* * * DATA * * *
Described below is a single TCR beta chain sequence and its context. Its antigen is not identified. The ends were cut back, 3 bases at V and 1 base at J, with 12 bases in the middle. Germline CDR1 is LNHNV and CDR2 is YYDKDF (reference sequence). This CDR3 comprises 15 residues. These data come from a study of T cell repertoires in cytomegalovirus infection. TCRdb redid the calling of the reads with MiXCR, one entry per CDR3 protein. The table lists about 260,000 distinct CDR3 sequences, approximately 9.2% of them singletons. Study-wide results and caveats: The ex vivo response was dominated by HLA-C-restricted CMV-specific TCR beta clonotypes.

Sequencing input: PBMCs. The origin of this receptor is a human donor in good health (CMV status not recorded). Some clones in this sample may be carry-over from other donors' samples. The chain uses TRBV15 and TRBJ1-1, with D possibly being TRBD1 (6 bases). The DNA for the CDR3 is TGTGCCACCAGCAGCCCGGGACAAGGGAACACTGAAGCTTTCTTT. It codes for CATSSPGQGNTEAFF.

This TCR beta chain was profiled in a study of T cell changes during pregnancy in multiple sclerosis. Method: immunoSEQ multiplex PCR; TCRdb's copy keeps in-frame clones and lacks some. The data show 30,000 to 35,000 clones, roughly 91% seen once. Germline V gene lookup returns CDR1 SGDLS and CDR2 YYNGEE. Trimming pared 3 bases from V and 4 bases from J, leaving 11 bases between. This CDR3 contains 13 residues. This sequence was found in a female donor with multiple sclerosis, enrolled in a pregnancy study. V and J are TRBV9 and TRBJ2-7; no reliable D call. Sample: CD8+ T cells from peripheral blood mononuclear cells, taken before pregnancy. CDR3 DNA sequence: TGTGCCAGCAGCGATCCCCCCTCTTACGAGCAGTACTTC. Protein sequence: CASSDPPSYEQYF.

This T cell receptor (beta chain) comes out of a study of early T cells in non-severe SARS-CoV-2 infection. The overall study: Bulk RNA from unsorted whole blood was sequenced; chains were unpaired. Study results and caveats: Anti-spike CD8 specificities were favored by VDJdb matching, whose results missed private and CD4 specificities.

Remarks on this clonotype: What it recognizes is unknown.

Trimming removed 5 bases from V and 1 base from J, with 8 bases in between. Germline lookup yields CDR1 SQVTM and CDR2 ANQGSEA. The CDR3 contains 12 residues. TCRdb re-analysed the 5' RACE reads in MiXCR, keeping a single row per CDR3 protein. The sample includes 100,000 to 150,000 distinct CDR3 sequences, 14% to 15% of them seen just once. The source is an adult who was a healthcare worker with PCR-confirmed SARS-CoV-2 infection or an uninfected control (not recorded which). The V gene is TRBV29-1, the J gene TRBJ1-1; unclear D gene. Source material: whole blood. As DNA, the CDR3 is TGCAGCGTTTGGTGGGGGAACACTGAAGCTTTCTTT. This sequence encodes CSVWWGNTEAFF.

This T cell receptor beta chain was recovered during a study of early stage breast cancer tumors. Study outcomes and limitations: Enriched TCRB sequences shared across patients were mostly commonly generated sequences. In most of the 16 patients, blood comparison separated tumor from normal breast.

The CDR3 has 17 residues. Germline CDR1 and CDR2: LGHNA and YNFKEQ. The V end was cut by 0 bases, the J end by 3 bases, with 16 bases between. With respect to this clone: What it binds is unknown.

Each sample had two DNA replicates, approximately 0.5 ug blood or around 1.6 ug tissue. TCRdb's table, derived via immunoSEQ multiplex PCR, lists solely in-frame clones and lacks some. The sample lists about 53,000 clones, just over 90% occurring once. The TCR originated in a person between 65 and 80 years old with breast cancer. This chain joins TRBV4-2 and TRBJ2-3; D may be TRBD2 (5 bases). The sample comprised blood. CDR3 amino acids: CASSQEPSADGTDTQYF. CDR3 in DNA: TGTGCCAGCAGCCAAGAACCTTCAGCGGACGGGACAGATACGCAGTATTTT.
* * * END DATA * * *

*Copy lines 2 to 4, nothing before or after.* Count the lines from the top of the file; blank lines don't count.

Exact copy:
Sequencing input: PBMCs. The origin of this receptor is a human donor in good health (CMV status not recorded). Some clones in this sample may be carry-over from other donors' samples. The chain uses TRBV15 and TRBJ1-1, with D possibly being TRBD1 (6 bases). The DNA for the CDR3 is TGTGCCACCAGCAGCCCGGGACAAGGGAACACTGAAGCTTTCTTT. It codes for CATSSPGQGNTEAFF.

This TCR beta chain was profiled in a study of T cell changes during pregnancy in multiple sclerosis. Method: immunoSEQ multiplex PCR; TCRdb's copy keeps in-frame clones and lacks some. The data show 30,000 to 35,000 clones, roughly 91% seen once. Germline V gene lookup returns CDR1 SGDLS and CDR2 YYNGEE. Trimming pared 3 bases from V and 4 bases from J, leaving 11 bases between. This CDR3 contains 13 residues. This sequence was found in a female donor with multiple sclerosis, enrolled in a pregnancy study. V and J are TRBV9 and TRBJ2-7; no reliable D call. Sample: CD8+ T cells from peripheral blood mononuclear cells, taken before pregnancy. CDR3 DNA sequence: TGTGCCAGCAGCGATCCCCCCTCTTACGAGCAGTACTTC. Protein sequence: CASSDPPSYEQYF.

This T cell receptor (beta chain) comes out of a study of early T cells in non-severe SARS-CoV-2 infection. The overall study: Bulk RNA from unsorted whole blood was sequenced; chains were unpaired. Study results and caveats: Anti-spike CD8 specificities were favored by VDJdb matching, whose results missed private and CD4 specificities.